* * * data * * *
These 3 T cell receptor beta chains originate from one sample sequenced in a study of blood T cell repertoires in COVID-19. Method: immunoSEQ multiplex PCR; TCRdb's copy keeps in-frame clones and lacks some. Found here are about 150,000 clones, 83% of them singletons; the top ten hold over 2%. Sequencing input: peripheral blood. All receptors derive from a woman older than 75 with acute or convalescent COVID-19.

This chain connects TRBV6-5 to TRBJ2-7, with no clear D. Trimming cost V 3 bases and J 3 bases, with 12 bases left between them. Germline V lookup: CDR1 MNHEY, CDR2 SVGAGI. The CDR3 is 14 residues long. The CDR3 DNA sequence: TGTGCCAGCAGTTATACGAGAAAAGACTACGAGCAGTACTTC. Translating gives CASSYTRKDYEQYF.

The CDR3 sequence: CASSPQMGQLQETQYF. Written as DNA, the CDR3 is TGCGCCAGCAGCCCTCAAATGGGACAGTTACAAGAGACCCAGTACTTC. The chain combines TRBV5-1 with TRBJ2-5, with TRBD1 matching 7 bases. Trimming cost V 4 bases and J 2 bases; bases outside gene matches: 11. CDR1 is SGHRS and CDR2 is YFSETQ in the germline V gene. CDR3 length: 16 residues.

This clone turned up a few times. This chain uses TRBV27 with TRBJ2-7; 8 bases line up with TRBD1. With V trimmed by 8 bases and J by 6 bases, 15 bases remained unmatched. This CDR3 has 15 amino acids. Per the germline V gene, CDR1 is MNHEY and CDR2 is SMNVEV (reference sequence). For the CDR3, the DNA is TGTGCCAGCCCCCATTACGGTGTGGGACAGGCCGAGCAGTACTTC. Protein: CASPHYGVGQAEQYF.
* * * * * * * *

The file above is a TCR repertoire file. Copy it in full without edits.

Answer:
These 3 T cell receptor beta chains originate from one sample sequenced in a study of blood T cell repertoires in COVID-19. Method: immunoSEQ multiplex PCR; TCRdb's copy keeps in-frame clones and lacks some. Found here are about 150,000 clones, 83% of them singletons; the top ten hold over 2%. Sequencing input: peripheral blood. All receptors derive from a woman older than 75 with acute or convalescent COVID-19.

This chain connects TRBV6-5 to TRBJ2-7, with no clear D. Trimming cost V 3 bases and J 3 bases, with 12 bases left between them. Germline V lookup: CDR1 MNHEY, CDR2 SVGAGI. The CDR3 is 14 residues long. The CDR3 DNA sequence: TGTGCCAGCAGTTATACGAGAAAAGACTACGAGCAGTACTTC. Translating gives CASSYTRKDYEQYF.

The CDR3 sequence: CASSPQMGQLQETQYF. Written as DNA, the CDR3 is TGCGCCAGCAGCCCTCAAATGGGACAGTTACAAGAGACCCAGTACTTC. The chain combines TRBV5-1 with TRBJ2-5, with TRBD1 matching 7 bases. Trimming cost V 4 bases and J 2 bases; bases outside gene matches: 11. CDR1 is SGHRS and CDR2 is YFSETQ in the germline V gene. CDR3 length: 16 residues.

This clone turned up a few times. This chain uses TRBV27 with TRBJ2-7; 8 bases line up with TRBD1. With V trimmed by 8 bases and J by 6 bases, 15 bases remained unmatched. This CDR3 has 15 amino acids. Per the germline V gene, CDR1 is MNHEY and CDR2 is SMNVEV (reference sequence). For the CDR3, the DNA is TGTGCCAGCCCCCATTACGGTGTGGGACAGGCCGAGCAGTACTTC. Protein: CASPHYGVGQAEQYF.